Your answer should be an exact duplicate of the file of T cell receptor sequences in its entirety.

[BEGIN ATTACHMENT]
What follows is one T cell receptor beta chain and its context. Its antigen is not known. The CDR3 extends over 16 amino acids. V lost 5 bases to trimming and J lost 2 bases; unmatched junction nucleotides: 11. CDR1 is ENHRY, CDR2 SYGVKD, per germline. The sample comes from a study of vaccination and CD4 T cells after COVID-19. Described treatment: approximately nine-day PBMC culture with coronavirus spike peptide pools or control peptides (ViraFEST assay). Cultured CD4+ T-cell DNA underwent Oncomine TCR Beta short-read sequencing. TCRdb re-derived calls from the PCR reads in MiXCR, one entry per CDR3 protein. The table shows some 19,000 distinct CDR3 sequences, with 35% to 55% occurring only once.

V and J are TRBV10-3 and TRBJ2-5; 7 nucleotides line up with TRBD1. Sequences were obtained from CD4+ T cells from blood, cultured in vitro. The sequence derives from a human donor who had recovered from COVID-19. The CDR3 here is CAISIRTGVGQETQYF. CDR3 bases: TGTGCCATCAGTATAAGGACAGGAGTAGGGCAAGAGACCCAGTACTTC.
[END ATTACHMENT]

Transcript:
What follows is one T cell receptor beta chain and its context. Its antigen is not known. The CDR3 extends over 16 amino acids. V lost 5 bases to trimming and J lost 2 bases; unmatched junction nucleotides: 11. CDR1 is ENHRY, CDR2 SYGVKD, per germline. The sample comes from a study of vaccination and CD4 T cells after COVID-19. Described treatment: approximately nine-day PBMC culture with coronavirus spike peptide pools or control peptides (ViraFEST assay). Cultured CD4+ T-cell DNA underwent Oncomine TCR Beta short-read sequencing. TCRdb re-derived calls from the PCR reads in MiXCR, one entry per CDR3 protein. The table shows some 19,000 distinct CDR3 sequences, with 35% to 55% occurring only once.

V and J are TRBV10-3 and TRBJ2-5; 7 nucleotides line up with TRBD1. Sequences were obtained from CD4+ T cells from blood, cultured in vitro. The sequence derives from a human donor who had recovered from COVID-19. The CDR3 here is CAISIRTGVGQETQYF. CDR3 bases: TGTGCCATCAGTATAAGGACAGGAGTAGGGCAAGAGACCCAGTACTTC.